Now that I am in the groove, it probably takes about an hour to make a lesson video above from creating the lesson to making it into a google slide show to voicing over it to uploading and linking it.  3 classes, lots of videos to be made.  I made this google slide for our virtual back to school nights for parents to view.  I don't know if anyone did.

Once that is done, then there is the actual lesson when the kids are in front of me.  I make another google slide for in class.  It starts with a title slide, an agenda slide, and then usually about 2-5 problems to do together as a class so I can model steps and speak reminders throughout the problems.  I have a lot of different math and speed abilities in my classroom, so I don't want to do too many as whole class problems.  Also, the kids do not speak.  With a mask on they are so quiet.  I can try to call on them but sometimes it becomes a staring contest as we both have our masks on and are just eyeballs trying to read each other.  It makes me miss my groups of 3 students working at the boards together like I have done with VNPS over the past couple of years.  This year I do not allow any movement in my classroom.  No one is getting up to the board or touching the markers.  It would be too complicated for contact tracing.  

After we have done our opening problems, then it is time for the workshop.  That is what I am calling it.  It usually consists of Desmos or Deltamath.  Desmos for discovery and discussion.  I can use the snapshot figure to grab and compare student work.  I am loving the feedback feature on each slide so as they are working at their own pace, it is like I am texting them and asking them to come back and check a certain slide.  We use Deltamath for the practice.  It has had most of the content I have needed.  I love the different levels.  I love everything about it.  The kids like that they get the feedback right then and there. They don't have to check an answer key.  I don't have the make an answer key, which inevitably would have a mistake or a typo and then I have to redo, rescan, and reupload.  They can watch a video at each problem if they are stuck.  They can submit a wrong or empty answer and then read through how the problem is done.  They are becoming independent learners.  I am so happy it is them typing the math equations. They have to figure out how to get exactly what they want into Desmos and Deltamath.  They are seeing the importance of a negative sign.  You know how often students do their work and drop a negative, now they can see how that changes a problem. They learn how to type an exponent and a square root and function notation and fancy brackets to limit a domain.  They are doing it!  It makes me so happy.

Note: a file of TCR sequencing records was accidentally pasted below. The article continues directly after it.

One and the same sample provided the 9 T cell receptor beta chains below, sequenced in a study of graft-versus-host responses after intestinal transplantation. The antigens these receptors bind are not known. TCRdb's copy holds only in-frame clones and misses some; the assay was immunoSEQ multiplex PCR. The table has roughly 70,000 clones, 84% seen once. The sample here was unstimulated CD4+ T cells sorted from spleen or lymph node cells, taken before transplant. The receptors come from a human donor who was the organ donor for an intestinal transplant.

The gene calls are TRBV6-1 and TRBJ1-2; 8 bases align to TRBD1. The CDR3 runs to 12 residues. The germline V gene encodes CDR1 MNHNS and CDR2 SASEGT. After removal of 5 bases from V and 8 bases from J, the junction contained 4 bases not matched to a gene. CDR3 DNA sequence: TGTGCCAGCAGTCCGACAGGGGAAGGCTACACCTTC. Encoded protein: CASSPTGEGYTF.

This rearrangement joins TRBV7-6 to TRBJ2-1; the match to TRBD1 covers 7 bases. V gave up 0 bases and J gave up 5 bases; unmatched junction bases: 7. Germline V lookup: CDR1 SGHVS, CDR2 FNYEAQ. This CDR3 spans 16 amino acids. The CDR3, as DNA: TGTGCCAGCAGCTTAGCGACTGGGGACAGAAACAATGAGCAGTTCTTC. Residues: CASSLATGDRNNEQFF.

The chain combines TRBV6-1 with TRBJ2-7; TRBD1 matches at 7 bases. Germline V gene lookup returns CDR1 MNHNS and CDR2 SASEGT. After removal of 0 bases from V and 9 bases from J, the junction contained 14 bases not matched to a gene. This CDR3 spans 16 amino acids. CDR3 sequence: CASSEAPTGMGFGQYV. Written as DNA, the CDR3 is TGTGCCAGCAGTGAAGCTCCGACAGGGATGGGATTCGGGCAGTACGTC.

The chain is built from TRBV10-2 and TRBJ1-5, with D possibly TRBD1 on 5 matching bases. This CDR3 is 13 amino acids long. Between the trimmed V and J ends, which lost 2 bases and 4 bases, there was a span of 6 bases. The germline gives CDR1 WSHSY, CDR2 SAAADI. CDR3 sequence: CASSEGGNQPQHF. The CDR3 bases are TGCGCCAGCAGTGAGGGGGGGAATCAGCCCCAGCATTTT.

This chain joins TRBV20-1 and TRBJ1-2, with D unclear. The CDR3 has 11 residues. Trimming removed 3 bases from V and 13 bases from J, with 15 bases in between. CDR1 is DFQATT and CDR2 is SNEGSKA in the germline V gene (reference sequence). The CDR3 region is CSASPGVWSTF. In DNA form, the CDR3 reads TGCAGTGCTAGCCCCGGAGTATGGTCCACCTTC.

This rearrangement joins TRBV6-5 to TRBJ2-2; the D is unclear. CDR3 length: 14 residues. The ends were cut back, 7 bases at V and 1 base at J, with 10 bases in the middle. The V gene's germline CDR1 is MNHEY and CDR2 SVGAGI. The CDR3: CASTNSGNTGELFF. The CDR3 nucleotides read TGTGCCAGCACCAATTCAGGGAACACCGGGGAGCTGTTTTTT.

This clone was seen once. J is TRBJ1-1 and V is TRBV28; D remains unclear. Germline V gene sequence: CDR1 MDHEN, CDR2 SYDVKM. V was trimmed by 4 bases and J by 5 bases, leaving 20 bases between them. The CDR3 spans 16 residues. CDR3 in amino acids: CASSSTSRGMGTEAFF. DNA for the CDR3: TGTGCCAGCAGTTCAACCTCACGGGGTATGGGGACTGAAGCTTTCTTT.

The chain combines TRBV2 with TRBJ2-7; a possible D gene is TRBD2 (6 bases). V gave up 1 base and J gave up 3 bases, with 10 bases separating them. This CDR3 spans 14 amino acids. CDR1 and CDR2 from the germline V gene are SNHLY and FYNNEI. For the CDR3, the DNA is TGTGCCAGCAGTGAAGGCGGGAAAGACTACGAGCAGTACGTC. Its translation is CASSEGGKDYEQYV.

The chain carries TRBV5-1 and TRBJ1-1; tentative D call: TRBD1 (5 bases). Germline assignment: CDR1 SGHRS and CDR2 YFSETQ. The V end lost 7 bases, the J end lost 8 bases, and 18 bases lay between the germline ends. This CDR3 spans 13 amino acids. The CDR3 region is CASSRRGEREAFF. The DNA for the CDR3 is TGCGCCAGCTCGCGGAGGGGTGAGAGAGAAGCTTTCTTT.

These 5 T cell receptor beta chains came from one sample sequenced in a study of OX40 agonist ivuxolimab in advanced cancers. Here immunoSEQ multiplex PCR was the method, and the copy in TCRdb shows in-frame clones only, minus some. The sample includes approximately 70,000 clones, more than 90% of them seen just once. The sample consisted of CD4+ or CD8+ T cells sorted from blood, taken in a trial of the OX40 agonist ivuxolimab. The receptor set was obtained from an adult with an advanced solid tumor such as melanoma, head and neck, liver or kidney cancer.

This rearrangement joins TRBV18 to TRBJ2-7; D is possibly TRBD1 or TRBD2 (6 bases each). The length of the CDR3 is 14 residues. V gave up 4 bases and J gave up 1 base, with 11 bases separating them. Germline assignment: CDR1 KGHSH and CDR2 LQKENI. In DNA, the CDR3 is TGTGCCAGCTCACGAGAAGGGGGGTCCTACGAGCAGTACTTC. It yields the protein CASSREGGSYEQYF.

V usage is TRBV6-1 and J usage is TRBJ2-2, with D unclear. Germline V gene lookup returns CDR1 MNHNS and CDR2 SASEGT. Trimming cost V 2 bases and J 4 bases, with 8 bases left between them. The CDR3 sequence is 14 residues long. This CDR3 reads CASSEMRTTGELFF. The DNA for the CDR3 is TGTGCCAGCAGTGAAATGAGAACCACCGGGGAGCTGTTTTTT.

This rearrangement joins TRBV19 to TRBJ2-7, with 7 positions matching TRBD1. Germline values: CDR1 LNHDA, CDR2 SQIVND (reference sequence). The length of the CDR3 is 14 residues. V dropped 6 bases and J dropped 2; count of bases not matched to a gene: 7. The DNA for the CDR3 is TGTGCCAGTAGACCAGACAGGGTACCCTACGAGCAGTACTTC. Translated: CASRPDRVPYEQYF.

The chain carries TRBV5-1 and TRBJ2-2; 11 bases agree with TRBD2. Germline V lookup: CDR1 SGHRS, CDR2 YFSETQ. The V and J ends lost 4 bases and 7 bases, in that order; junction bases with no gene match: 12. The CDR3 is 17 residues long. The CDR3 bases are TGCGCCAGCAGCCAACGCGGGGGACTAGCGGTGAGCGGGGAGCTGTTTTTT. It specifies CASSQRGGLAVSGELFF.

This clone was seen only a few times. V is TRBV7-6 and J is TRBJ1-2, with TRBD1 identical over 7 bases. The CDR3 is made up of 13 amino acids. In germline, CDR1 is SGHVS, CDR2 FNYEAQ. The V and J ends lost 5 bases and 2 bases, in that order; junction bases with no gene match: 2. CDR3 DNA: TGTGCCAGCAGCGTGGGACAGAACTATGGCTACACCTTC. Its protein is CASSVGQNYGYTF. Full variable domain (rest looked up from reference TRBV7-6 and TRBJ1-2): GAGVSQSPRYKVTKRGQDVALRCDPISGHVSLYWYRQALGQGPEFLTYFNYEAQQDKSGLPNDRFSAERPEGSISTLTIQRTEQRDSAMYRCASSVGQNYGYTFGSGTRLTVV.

Here are my notebooks and folders for each class.  I can use 1 page for each lesson the right and any extra notes on the left, like who was absent or how much time things took.  You can see a page of my Acc Algebra 2 lesson with all my check lists.  I have to have check lists or I would be checking a million times to see if I actually uploaded the video and actually assigned the Desmos. Do I remember to unpause it, sometimes? My notebooks have become like journals.

As class wraps up, I ask if there are any questions, which there never are.  Maybe there is so connection or closure I need to make sure they have from the lesson and then they have to finish their desmos or delta for homework and watch the new video for next class.   

My students know it is video lesson, desmos, and delta.  I go to Schoology gradebook to see if they have watched the video lesson and give them 4 points if they did.  I go to Desmos and now with the classroom codes, I can see who has completed what.  And, I go to Deltamath and see what they completed there.  They get 4 points for each assignment. Everything is 4 points.  Even if late, just do it and get 4 points.

More on my assessments in another post.